Tonight we were driving home from Ellen's parents' place, and Sylvia wanted me to tell her a story. A Just-So story. Getting progressively more specific, she asked me to tell her "The Elephant's Child". Well I didn't really feel into that; but I started off, "In the high and far-off times... the Lion, o best beloved, had no mane." Sylvia immediately reacted -- that's not how it goes, it's an elephant -- but almost as immediately, she saw the possibilities, and she let me make up a story. It was a pretty lame one frankly, and not particularly long; no Kipling I. But as soon as the lion had gotten his mane, Sylvia asked to hear one about how the tiger got his stripes.
I saw my opening and asked her to tell that story to me. And she did. It was mostly sound effects -- "In the high and flying times there was a tiger with no stripes. And he crashed into the lion and bang and whoosh and boom and he crashed and..." until he eventually crashed into the Mookoo, who had stripes, and they traded. For the rest of the drive home we were regaled with similar stories.
This morning I started reading Leslie Savan's Slam Dunks and No-Brainers: Language in Your Life, the Media, Business, Politics, and, Like, Whatever. Ms. Savan is in Ellen's writers' group, and she was signing books at Marshall School's (where Sylvia attends) Library Day. I was interested in the book because of a strongly negative review in the NY Times, by P.J. O'Rourke, who is not the first person I would have thought of to review a book on pop culture. (O'Rourke offers a quintessential lack of self-consciousness with such lines as: "I didn't learn any fresh ripostes, topical quashers or new verbal conveniences from 'Slam Dunks and No-Brainers' except 'What is the dilio?' I take this to mean 'What is transpiring here?' I tried it on my children. They looked at me blankly.")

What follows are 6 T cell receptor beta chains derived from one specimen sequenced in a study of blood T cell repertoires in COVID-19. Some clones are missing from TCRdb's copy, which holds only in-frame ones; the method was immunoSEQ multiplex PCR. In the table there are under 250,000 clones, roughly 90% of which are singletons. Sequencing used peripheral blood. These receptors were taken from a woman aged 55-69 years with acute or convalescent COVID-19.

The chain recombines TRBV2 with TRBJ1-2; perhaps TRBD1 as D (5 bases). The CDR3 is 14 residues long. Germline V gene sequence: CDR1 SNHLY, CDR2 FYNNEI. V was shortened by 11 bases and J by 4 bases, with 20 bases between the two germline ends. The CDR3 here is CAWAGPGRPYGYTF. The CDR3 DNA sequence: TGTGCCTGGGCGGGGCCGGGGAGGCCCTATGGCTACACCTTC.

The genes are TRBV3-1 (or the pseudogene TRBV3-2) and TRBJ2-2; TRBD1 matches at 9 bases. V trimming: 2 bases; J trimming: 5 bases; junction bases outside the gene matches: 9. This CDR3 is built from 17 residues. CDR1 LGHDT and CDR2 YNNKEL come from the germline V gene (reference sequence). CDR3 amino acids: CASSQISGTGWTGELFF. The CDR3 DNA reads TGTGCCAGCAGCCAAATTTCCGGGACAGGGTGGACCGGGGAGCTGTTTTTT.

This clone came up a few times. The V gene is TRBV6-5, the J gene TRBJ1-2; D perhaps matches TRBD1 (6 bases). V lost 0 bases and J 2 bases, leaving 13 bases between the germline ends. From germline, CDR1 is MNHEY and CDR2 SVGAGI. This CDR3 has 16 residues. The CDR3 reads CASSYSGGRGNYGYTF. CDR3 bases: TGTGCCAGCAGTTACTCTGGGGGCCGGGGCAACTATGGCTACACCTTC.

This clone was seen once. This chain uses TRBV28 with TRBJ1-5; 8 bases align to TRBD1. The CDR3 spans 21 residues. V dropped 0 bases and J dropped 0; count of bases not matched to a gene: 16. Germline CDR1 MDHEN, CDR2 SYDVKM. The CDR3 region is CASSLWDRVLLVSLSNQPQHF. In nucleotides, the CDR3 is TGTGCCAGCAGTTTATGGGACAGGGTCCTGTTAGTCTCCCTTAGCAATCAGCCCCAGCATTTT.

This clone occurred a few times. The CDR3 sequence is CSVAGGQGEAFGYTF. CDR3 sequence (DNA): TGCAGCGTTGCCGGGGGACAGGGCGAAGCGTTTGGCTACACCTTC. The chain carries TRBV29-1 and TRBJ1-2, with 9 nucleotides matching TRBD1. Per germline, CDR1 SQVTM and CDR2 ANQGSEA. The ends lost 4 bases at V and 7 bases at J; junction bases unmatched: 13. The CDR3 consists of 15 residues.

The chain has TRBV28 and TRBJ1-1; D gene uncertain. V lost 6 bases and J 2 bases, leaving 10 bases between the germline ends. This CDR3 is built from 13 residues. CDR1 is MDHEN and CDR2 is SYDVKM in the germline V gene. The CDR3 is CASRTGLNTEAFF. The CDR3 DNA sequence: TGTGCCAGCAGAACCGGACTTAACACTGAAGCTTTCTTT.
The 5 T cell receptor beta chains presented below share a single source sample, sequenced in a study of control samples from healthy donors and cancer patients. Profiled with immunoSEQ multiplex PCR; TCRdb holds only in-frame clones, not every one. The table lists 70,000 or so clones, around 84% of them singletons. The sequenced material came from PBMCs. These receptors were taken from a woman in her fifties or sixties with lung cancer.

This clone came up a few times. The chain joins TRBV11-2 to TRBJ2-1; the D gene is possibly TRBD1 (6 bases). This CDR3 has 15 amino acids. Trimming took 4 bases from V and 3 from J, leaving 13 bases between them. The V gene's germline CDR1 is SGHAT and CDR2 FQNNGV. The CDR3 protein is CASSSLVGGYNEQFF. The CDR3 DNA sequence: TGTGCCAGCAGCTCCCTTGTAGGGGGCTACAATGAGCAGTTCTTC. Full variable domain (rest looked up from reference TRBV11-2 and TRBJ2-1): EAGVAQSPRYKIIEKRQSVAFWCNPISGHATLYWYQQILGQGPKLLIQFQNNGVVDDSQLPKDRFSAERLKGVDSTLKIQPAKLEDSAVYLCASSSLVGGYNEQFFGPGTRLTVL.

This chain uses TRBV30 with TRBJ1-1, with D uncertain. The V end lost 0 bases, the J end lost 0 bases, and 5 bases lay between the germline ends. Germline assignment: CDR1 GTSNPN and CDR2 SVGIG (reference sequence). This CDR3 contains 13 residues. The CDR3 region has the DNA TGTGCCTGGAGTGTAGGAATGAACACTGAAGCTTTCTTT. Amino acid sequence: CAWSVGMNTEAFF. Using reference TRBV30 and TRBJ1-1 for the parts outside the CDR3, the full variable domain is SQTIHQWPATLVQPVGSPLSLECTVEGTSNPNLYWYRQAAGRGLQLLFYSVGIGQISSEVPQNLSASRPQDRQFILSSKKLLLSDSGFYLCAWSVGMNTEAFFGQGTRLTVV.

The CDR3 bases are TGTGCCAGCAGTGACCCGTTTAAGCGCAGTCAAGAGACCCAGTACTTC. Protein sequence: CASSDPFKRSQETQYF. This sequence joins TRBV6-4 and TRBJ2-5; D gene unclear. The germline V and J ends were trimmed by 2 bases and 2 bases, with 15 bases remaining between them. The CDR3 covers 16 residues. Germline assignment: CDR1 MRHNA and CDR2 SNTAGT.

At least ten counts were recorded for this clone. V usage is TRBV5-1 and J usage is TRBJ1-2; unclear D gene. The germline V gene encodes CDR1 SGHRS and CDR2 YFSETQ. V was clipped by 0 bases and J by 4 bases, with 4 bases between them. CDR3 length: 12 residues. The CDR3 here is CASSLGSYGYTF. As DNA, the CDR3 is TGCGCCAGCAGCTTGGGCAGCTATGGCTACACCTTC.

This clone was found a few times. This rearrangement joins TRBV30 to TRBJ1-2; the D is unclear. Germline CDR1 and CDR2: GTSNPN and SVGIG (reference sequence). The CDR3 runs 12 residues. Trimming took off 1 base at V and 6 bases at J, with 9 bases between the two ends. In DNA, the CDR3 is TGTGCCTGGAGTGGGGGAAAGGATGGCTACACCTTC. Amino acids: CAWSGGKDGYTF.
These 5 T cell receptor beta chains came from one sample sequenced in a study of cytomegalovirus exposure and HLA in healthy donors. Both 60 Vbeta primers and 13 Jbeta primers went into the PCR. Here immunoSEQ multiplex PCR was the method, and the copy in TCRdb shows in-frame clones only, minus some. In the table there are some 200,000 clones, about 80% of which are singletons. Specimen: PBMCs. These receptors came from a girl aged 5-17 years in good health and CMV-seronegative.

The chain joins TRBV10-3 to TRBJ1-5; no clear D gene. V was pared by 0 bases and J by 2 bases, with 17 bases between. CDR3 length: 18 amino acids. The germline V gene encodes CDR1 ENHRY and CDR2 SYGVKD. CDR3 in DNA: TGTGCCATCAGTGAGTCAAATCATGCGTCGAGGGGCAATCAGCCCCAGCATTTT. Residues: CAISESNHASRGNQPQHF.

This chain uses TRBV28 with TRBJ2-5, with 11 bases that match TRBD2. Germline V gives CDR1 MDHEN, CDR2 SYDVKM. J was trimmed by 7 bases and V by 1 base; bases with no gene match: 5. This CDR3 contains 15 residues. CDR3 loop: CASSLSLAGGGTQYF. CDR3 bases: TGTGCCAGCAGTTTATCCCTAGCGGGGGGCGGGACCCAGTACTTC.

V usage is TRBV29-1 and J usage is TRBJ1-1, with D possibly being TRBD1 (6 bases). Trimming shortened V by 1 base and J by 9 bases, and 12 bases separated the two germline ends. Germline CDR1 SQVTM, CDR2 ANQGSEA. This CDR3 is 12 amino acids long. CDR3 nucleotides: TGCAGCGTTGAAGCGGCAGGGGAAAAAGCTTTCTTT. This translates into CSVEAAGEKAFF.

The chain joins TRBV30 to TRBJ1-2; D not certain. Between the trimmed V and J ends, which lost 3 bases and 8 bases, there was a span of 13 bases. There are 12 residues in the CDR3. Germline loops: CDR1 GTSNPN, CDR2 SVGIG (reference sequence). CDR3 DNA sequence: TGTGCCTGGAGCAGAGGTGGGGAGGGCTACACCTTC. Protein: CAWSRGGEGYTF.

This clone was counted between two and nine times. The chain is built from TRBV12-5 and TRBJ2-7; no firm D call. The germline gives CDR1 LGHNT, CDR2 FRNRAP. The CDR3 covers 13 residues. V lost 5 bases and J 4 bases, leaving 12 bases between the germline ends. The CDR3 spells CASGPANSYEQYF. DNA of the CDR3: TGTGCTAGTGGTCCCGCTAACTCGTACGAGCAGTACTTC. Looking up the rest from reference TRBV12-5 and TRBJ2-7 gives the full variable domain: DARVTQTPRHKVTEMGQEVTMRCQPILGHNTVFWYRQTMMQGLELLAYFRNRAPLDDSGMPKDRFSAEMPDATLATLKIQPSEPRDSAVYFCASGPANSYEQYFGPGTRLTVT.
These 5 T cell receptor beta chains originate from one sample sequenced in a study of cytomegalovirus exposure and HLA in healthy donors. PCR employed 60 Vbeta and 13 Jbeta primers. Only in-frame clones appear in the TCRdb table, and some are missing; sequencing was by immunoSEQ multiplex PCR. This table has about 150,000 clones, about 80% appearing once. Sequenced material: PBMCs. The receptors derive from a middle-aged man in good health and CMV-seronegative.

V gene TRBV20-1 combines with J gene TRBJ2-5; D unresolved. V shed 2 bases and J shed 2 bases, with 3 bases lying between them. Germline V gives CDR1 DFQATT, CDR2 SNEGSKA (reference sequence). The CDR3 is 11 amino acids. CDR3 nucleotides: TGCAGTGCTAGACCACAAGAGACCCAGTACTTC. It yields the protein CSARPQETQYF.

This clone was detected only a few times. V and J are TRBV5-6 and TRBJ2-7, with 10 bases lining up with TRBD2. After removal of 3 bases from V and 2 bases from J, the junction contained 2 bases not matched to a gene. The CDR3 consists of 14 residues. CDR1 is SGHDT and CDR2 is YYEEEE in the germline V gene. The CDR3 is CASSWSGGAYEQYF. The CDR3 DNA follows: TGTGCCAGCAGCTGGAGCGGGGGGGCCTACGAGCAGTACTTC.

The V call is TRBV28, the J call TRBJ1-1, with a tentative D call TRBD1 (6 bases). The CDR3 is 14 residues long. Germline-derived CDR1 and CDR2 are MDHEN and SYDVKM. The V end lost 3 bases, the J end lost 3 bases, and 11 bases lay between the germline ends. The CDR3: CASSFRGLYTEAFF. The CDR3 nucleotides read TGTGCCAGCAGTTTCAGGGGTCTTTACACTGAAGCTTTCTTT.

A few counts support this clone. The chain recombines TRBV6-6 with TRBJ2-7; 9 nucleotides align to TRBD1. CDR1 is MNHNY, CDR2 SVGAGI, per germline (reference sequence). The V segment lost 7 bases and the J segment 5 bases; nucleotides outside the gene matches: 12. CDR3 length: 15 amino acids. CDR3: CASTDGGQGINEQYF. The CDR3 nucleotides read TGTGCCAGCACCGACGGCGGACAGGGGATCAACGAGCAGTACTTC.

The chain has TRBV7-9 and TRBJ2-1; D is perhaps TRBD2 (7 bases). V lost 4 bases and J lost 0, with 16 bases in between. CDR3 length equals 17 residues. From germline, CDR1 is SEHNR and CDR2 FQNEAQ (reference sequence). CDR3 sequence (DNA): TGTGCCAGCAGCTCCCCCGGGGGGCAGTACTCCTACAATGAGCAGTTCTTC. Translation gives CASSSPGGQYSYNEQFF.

Thursday, November 24th, 2005
Hm. Well the bread could have come out better -- I should not try and do it on a schedule, like the plan this morning was to get it done before lunch. I did not let it proof long enough, and it is too dense. Toothsome though -- it is very good dipped in soup, which is what I had for lunch.
Update: The loaf of bread which we gave to Michele was actually a lot better -- must have been something to do with variable heat in the oven. Still, they would have been better with a longer proof time.
Happy Thanksgiving everybody! Sylvia and I are baking bread -- I'll let you know how it comes out.